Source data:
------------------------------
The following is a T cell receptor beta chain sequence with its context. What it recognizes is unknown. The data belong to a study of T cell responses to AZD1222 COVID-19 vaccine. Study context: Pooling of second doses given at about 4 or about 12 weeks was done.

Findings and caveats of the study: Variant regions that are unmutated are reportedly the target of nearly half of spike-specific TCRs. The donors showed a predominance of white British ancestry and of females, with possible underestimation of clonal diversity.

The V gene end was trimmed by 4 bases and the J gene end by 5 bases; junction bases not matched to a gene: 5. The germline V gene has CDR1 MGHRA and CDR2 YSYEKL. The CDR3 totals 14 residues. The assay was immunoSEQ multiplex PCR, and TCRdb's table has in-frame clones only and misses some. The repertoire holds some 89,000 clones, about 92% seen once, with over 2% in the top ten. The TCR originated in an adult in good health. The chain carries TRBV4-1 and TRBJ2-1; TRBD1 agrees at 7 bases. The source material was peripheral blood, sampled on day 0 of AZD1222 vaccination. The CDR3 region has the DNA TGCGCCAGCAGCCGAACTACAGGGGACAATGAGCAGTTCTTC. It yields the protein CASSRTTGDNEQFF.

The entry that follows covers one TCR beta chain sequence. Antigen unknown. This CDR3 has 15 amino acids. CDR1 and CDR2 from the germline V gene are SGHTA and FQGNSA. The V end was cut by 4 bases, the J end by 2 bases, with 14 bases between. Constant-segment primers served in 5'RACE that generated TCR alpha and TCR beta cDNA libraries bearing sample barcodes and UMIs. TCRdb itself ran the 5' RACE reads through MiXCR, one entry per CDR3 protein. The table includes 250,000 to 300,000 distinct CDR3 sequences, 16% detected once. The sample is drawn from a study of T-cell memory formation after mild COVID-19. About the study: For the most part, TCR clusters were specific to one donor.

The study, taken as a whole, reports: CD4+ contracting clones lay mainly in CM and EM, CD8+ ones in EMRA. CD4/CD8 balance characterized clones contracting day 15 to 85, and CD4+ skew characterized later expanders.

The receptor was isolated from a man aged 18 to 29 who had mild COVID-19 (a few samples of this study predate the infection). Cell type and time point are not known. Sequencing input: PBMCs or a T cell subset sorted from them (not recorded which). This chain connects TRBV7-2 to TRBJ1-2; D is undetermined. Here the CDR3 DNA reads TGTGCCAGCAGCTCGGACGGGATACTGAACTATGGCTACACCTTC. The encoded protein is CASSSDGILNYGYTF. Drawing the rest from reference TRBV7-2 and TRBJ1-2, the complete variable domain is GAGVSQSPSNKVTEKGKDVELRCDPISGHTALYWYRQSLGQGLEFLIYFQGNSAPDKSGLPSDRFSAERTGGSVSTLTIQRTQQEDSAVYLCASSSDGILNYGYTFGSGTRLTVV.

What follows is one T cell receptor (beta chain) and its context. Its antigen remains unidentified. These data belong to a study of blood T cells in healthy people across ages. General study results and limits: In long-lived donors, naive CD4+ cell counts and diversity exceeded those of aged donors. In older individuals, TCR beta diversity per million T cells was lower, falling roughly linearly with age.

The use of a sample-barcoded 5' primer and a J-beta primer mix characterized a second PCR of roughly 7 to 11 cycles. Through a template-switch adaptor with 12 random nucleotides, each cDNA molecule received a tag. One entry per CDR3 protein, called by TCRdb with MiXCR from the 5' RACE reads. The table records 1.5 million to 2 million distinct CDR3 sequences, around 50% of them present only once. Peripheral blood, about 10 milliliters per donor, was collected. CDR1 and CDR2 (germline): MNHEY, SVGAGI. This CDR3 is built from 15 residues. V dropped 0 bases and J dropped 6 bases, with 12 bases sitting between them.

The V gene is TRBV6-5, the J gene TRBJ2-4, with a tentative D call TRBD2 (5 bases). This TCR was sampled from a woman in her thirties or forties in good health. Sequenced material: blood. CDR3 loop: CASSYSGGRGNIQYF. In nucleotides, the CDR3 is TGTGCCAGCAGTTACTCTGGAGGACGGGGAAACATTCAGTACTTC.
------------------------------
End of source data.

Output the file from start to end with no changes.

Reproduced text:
The following is a T cell receptor beta chain sequence with its context. What it recognizes is unknown. The data belong to a study of T cell responses to AZD1222 COVID-19 vaccine. Study context: Pooling of second doses given at about 4 or about 12 weeks was done.

Findings and caveats of the study: Variant regions that are unmutated are reportedly the target of nearly half of spike-specific TCRs. The donors showed a predominance of white British ancestry and of females, with possible underestimation of clonal diversity.

The V gene end was trimmed by 4 bases and the J gene end by 5 bases; junction bases not matched to a gene: 5. The germline V gene has CDR1 MGHRA and CDR2 YSYEKL. The CDR3 totals 14 residues. The assay was immunoSEQ multiplex PCR, and TCRdb's table has in-frame clones only and misses some. The repertoire holds some 89,000 clones, about 92% seen once, with over 2% in the top ten. The TCR originated in an adult in good health. The chain carries TRBV4-1 and TRBJ2-1; TRBD1 agrees at 7 bases. The source material was peripheral blood, sampled on day 0 of AZD1222 vaccination. The CDR3 region has the DNA TGCGCCAGCAGCCGAACTACAGGGGACAATGAGCAGTTCTTC. It yields the protein CASSRTTGDNEQFF.

The entry that follows covers one TCR beta chain sequence. Antigen unknown. This CDR3 has 15 amino acids. CDR1 and CDR2 from the germline V gene are SGHTA and FQGNSA. The V end was cut by 4 bases, the J end by 2 bases, with 14 bases between. Constant-segment primers served in 5'RACE that generated TCR alpha and TCR beta cDNA libraries bearing sample barcodes and UMIs. TCRdb itself ran the 5' RACE reads through MiXCR, one entry per CDR3 protein. The table includes 250,000 to 300,000 distinct CDR3 sequences, 16% detected once. The sample is drawn from a study of T-cell memory formation after mild COVID-19. About the study: For the most part, TCR clusters were specific to one donor.

The study, taken as a whole, reports: CD4+ contracting clones lay mainly in CM and EM, CD8+ ones in EMRA. CD4/CD8 balance characterized clones contracting day 15 to 85, and CD4+ skew characterized later expanders.

The receptor was isolated from a man aged 18 to 29 who had mild COVID-19 (a few samples of this study predate the infection). Cell type and time point are not known. Sequencing input: PBMCs or a T cell subset sorted from them (not recorded which). This chain connects TRBV7-2 to TRBJ1-2; D is undetermined. Here the CDR3 DNA reads TGTGCCAGCAGCTCGGACGGGATACTGAACTATGGCTACACCTTC. The encoded protein is CASSSDGILNYGYTF. Drawing the rest from reference TRBV7-2 and TRBJ1-2, the complete variable domain is GAGVSQSPSNKVTEKGKDVELRCDPISGHTALYWYRQSLGQGLEFLIYFQGNSAPDKSGLPSDRFSAERTGGSVSTLTIQRTQQEDSAVYLCASSSDGILNYGYTFGSGTRLTVV.

What follows is one T cell receptor (beta chain) and its context. Its antigen remains unidentified. These data belong to a study of blood T cells in healthy people across ages. General study results and limits: In long-lived donors, naive CD4+ cell counts and diversity exceeded those of aged donors. In older individuals, TCR beta diversity per million T cells was lower, falling roughly linearly with age.

The use of a sample-barcoded 5' primer and a J-beta primer mix characterized a second PCR of roughly 7 to 11 cycles. Through a template-switch adaptor with 12 random nucleotides, each cDNA molecule received a tag. One entry per CDR3 protein, called by TCRdb with MiXCR from the 5' RACE reads. The table records 1.5 million to 2 million distinct CDR3 sequences, around 50% of them present only once. Peripheral blood, about 10 milliliters per donor, was collected. CDR1 and CDR2 (germline): MNHEY, SVGAGI. This CDR3 is built from 15 residues. V dropped 0 bases and J dropped 6 bases, with 12 bases sitting between them.

The V gene is TRBV6-5, the J gene TRBJ2-4, with a tentative D call TRBD2 (5 bases). This TCR was sampled from a woman in her thirties or forties in good health. Sequenced material: blood. CDR3 loop: CASSYSGGRGNIQYF. In nucleotides, the CDR3 is TGTGCCAGCAGTTACTCTGGAGGACGGGGAAACATTCAGTACTTC.